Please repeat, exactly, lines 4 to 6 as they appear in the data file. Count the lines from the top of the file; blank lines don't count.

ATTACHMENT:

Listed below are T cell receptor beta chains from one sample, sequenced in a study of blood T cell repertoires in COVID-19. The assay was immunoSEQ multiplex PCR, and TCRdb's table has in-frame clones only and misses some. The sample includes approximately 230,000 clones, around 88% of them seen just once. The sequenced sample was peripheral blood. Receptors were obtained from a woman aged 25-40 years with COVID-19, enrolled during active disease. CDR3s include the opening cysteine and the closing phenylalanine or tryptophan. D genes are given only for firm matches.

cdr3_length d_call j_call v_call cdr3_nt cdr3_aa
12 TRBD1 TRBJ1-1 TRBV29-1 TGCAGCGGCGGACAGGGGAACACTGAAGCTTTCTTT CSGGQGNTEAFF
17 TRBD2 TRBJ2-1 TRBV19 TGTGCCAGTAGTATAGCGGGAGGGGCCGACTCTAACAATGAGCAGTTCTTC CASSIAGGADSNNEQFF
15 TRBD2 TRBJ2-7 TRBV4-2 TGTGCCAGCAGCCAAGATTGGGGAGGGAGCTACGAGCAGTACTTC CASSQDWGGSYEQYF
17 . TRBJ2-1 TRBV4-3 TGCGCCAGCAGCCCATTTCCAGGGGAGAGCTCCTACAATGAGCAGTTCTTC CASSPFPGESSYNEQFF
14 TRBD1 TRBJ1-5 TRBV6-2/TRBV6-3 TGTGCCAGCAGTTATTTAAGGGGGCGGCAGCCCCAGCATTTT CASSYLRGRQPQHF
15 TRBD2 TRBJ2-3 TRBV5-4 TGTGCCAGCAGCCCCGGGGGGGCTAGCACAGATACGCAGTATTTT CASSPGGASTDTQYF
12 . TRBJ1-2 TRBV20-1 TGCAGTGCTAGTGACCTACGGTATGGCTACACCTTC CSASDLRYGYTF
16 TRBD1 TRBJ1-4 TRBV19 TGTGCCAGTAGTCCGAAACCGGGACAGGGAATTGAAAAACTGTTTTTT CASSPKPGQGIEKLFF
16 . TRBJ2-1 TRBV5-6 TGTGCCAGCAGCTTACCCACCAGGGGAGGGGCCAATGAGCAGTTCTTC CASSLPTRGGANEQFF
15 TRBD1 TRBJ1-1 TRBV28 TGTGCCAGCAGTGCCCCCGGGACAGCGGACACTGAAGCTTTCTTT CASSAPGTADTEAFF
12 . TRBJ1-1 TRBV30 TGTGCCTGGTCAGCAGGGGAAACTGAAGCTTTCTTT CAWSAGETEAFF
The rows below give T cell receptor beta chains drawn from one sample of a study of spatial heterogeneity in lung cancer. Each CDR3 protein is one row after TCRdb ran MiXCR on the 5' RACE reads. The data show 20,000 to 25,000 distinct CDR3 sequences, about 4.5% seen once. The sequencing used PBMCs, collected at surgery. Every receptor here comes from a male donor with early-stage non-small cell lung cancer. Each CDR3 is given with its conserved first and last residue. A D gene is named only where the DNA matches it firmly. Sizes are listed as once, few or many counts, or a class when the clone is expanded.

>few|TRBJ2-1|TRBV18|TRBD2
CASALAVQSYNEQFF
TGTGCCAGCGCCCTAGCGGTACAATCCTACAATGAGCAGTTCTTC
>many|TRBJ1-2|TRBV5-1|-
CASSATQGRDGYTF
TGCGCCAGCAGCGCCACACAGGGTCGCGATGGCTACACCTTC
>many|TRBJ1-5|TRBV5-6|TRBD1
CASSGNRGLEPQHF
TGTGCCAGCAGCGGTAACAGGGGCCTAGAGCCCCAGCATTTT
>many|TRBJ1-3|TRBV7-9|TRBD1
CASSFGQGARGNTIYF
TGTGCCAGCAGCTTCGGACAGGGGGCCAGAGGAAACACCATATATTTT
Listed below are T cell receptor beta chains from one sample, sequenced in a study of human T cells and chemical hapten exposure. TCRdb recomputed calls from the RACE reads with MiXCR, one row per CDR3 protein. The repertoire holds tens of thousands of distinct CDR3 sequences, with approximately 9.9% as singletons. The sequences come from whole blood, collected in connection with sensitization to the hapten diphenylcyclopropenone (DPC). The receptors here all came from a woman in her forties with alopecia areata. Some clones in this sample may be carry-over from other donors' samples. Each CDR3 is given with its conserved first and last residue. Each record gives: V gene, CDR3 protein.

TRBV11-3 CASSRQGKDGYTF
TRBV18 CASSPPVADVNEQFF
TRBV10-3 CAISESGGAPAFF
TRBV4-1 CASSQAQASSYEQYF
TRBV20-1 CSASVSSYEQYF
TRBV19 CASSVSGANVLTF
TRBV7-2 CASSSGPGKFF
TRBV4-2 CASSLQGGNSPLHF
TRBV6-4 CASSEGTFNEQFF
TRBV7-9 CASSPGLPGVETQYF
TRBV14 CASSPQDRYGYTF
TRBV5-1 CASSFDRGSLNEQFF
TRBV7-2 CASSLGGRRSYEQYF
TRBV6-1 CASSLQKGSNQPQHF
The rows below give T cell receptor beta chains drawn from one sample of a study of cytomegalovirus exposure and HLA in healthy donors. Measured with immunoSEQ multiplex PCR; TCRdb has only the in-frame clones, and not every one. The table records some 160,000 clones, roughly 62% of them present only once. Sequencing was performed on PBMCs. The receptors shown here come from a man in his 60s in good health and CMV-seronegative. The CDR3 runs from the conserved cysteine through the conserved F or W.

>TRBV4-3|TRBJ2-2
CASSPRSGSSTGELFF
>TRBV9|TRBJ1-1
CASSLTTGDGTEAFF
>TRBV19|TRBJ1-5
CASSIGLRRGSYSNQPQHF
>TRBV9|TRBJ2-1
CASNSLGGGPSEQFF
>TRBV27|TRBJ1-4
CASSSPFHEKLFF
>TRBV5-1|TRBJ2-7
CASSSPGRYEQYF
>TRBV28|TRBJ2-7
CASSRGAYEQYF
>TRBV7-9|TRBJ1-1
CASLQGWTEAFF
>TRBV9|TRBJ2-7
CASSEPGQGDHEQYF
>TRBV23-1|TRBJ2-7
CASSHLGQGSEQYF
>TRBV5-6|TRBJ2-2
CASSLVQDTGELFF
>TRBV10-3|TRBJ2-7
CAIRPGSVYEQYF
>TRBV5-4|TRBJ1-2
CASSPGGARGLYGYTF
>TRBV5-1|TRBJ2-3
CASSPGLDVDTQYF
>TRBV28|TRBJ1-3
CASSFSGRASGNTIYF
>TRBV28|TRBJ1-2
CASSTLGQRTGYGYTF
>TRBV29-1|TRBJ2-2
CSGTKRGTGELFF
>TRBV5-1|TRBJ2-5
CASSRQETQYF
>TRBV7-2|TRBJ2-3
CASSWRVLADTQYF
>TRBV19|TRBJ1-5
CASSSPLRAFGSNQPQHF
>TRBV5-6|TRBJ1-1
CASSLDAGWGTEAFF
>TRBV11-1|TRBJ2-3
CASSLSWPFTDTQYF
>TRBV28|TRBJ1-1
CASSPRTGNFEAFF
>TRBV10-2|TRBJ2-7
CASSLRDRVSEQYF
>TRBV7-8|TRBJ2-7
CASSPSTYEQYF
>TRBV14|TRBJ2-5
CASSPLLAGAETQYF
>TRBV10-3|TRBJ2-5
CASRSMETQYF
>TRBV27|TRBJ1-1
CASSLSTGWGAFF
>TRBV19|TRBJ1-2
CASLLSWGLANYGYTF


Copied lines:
17 TRBD2 TRBJ2-1 TRBV19 TGTGCCAGTAGTATAGCGGGAGGGGCCGACTCTAACAATGAGCAGTTCTTC CASSIAGGADSNNEQFF
15 TRBD2 TRBJ2-7 TRBV4-2 TGTGCCAGCAGCCAAGATTGGGGAGGGAGCTACGAGCAGTACTTC CASSQDWGGSYEQYF
17 . TRBJ2-1 TRBV4-3 TGCGCCAGCAGCCCATTTCCAGGGGAGAGCTCCTACAATGAGCAGTTCTTC CASSPFPGESSYNEQFF